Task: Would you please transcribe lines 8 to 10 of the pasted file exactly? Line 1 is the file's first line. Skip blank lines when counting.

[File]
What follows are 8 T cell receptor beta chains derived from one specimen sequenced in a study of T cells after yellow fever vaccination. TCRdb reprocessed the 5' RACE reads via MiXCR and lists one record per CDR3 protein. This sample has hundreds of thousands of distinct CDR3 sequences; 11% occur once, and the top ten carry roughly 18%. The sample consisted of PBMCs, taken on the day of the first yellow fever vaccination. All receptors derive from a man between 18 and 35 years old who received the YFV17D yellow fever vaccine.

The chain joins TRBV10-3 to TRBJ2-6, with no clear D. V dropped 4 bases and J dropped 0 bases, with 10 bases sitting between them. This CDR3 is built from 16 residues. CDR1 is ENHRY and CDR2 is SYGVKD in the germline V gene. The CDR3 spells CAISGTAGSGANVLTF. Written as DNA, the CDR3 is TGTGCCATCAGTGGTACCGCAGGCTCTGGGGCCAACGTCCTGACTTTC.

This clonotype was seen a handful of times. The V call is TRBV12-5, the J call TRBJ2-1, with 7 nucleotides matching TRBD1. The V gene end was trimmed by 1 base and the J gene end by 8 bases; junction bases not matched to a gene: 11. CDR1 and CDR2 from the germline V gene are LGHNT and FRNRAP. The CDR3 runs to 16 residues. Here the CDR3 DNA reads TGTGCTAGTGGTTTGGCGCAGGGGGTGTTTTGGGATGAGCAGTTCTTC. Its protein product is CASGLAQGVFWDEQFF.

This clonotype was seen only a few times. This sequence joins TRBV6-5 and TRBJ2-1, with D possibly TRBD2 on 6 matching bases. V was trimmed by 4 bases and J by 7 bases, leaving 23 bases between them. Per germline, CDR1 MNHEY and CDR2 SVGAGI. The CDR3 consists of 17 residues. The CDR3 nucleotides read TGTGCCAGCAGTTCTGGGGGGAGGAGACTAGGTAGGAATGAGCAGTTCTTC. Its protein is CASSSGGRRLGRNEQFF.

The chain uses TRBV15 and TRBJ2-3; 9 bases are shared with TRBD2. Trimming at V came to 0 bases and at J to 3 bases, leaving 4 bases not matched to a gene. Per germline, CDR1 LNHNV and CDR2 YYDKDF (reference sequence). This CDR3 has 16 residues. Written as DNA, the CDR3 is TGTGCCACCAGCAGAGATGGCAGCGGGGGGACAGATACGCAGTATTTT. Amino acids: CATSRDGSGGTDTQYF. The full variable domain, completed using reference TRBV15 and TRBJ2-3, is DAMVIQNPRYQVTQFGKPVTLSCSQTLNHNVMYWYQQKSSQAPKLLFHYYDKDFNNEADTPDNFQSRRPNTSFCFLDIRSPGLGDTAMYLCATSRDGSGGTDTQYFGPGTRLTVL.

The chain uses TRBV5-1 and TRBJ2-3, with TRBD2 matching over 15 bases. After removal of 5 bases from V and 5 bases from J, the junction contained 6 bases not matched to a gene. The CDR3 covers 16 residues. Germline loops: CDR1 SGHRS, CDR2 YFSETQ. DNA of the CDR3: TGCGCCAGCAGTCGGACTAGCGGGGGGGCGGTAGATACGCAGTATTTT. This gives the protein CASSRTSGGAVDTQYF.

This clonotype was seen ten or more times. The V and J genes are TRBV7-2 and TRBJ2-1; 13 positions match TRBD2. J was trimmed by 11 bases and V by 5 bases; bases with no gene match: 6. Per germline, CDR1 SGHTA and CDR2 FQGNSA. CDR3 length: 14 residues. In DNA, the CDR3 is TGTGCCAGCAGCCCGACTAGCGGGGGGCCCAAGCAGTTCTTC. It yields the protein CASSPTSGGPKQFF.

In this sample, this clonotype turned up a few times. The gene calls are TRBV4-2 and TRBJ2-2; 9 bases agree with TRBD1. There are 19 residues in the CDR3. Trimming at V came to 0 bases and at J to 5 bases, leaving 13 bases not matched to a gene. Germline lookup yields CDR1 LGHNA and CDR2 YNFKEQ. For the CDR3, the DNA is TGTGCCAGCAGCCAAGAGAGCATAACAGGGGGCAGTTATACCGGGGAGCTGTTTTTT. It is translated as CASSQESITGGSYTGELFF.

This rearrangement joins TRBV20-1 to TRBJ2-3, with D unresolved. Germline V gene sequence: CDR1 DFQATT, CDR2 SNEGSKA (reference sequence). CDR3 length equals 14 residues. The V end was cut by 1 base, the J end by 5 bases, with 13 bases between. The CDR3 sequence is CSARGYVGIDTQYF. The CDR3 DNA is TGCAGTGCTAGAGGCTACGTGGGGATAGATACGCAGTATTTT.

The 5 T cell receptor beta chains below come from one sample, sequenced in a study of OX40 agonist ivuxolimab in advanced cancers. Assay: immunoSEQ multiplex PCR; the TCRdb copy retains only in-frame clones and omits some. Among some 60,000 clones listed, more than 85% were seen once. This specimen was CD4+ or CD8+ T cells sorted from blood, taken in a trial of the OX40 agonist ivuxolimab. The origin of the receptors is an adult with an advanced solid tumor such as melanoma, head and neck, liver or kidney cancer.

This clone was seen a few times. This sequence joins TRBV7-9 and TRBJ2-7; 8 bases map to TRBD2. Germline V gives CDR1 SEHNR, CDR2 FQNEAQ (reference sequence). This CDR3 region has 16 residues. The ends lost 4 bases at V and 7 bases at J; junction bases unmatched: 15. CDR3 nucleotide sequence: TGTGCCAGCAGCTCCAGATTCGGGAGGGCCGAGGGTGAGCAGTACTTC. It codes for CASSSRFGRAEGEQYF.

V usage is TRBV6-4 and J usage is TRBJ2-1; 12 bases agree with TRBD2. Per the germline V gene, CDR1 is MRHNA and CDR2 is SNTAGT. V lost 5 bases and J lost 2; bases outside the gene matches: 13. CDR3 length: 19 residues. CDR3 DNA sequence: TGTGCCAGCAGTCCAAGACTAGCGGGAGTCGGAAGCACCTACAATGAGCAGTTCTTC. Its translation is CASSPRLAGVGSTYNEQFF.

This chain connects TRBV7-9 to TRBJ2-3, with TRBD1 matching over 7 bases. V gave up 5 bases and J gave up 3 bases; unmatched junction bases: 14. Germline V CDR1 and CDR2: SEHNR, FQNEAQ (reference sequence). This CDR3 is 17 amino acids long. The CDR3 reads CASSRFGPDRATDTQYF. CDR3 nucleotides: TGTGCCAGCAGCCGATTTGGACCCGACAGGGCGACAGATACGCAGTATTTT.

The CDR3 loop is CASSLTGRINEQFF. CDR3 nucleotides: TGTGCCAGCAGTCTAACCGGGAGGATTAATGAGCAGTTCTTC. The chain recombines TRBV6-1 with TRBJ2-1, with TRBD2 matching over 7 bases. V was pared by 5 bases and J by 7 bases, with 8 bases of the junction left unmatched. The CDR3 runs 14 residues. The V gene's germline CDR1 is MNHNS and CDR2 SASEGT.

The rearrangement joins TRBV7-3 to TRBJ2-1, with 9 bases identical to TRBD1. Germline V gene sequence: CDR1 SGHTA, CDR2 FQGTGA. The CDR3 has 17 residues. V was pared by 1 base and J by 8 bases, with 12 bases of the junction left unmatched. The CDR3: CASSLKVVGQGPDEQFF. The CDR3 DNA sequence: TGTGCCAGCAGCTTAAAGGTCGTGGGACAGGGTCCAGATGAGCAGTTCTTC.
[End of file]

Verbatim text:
In this sample, this clonotype turned up a few times. The gene calls are TRBV4-2 and TRBJ2-2; 9 bases agree with TRBD1. There are 19 residues in the CDR3. Trimming at V came to 0 bases and at J to 5 bases, leaving 13 bases not matched to a gene. Germline lookup yields CDR1 LGHNA and CDR2 YNFKEQ. For the CDR3, the DNA is TGTGCCAGCAGCCAAGAGAGCATAACAGGGGGCAGTTATACCGGGGAGCTGTTTTTT. It is translated as CASSQESITGGSYTGELFF.

This rearrangement joins TRBV20-1 to TRBJ2-3, with D unresolved. Germline V gene sequence: CDR1 DFQATT, CDR2 SNEGSKA (reference sequence). CDR3 length equals 14 residues. The V end was cut by 1 base, the J end by 5 bases, with 13 bases between. The CDR3 sequence is CSARGYVGIDTQYF. The CDR3 DNA is TGCAGTGCTAGAGGCTACGTGGGGATAGATACGCAGTATTTT.

The 5 T cell receptor beta chains below come from one sample, sequenced in a study of OX40 agonist ivuxolimab in advanced cancers. Assay: immunoSEQ multiplex PCR; the TCRdb copy retains only in-frame clones and omits some. Among some 60,000 clones listed, more than 85% were seen once. This specimen was CD4+ or CD8+ T cells sorted from blood, taken in a trial of the OX40 agonist ivuxolimab. The origin of the receptors is an adult with an advanced solid tumor such as melanoma, head and neck, liver or kidney cancer.